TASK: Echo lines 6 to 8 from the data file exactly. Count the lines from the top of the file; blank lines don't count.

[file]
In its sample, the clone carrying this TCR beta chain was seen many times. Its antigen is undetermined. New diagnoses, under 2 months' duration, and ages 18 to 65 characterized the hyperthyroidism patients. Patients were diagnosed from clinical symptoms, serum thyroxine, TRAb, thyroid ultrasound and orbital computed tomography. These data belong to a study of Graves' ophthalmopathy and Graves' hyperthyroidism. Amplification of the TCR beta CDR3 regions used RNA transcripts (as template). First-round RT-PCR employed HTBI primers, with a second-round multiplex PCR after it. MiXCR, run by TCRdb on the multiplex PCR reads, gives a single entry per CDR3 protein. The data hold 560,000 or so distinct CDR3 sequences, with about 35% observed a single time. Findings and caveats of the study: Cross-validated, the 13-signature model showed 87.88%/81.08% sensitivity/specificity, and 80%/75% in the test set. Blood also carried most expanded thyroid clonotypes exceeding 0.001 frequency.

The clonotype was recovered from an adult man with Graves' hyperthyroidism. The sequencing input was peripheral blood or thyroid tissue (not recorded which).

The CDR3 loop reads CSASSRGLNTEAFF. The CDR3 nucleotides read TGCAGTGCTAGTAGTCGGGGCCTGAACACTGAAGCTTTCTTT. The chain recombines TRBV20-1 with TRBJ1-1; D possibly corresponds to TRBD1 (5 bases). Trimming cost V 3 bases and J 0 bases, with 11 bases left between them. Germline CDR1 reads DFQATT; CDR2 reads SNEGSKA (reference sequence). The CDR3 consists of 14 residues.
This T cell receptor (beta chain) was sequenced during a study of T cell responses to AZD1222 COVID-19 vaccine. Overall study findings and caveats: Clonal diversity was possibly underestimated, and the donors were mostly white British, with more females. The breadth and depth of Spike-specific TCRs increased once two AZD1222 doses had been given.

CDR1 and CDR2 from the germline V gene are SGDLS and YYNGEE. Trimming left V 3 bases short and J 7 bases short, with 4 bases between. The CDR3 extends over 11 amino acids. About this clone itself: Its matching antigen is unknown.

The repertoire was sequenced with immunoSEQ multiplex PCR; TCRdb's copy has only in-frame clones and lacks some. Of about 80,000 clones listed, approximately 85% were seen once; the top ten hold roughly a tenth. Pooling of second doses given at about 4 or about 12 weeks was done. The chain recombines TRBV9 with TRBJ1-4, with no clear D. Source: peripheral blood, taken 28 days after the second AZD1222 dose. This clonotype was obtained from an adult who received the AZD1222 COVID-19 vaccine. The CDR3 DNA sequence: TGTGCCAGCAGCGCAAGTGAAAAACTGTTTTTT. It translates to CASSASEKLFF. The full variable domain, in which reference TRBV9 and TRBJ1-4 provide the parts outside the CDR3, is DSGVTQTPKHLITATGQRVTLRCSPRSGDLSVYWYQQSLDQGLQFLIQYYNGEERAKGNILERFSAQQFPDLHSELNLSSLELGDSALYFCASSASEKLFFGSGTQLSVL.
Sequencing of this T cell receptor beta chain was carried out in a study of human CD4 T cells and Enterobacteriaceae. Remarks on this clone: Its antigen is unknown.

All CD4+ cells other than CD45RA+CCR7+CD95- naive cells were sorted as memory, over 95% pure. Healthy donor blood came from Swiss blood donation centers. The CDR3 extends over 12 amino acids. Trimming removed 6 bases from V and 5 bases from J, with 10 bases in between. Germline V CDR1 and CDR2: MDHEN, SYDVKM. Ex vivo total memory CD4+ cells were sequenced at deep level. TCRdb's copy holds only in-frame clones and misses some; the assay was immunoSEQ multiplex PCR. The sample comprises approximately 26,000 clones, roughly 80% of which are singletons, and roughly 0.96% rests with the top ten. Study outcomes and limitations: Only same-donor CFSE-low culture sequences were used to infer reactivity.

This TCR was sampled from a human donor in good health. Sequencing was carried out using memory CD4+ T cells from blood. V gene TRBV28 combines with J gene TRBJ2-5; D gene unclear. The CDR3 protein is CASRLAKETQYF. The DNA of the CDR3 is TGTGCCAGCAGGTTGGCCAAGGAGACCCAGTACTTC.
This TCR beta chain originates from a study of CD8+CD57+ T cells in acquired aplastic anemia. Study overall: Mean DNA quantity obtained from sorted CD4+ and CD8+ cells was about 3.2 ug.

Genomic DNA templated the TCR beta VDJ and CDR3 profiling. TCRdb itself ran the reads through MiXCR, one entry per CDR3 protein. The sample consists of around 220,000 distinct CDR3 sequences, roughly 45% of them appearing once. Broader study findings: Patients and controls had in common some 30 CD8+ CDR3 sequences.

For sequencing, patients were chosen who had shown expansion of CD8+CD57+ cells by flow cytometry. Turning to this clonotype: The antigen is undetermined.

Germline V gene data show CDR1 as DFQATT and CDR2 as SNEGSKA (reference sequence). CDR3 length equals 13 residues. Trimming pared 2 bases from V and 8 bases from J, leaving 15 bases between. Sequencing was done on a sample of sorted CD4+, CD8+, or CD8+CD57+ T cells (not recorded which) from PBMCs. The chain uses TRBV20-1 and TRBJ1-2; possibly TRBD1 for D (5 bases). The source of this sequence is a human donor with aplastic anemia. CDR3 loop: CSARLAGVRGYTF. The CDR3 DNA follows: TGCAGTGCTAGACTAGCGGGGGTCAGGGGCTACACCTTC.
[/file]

The repertoire was sequenced with immunoSEQ multiplex PCR; TCRdb's copy has only in-frame clones and lacks some. Of about 80,000 clones listed, approximately 85% were seen once; the top ten hold roughly a tenth. Pooling of second doses given at about 4 or about 12 weeks was done. The chain recombines TRBV9 with TRBJ1-4, with no clear D. Source: peripheral blood, taken 28 days after the second AZD1222 dose. This clonotype was obtained from an adult who received the AZD1222 COVID-19 vaccine. The CDR3 DNA sequence: TGTGCCAGCAGCGCAAGTGAAAAACTGTTTTTT. It translates to CASSASEKLFF. The full variable domain, in which reference TRBV9 and TRBJ1-4 provide the parts outside the CDR3, is DSGVTQTPKHLITATGQRVTLRCSPRSGDLSVYWYQQSLDQGLQFLIQYYNGEERAKGNILERFSAQQFPDLHSELNLSSLELGDSALYFCASSASEKLFFGSGTQLSVL.
Sequencing of this T cell receptor beta chain was carried out in a study of human CD4 T cells and Enterobacteriaceae. Remarks on this clone: Its antigen is unknown.

All CD4+ cells other than CD45RA+CCR7+CD95- naive cells were sorted as memory, over 95% pure. Healthy donor blood came from Swiss blood donation centers. The CDR3 extends over 12 amino acids. Trimming removed 6 bases from V and 5 bases from J, with 10 bases in between. Germline V CDR1 and CDR2: MDHEN, SYDVKM. Ex vivo total memory CD4+ cells were sequenced at deep level. TCRdb's copy holds only in-frame clones and misses some; the assay was immunoSEQ multiplex PCR. The sample comprises approximately 26,000 clones, roughly 80% of which are singletons, and roughly 0.96% rests with the top ten. Study outcomes and limitations: Only same-donor CFSE-low culture sequences were used to infer reactivity.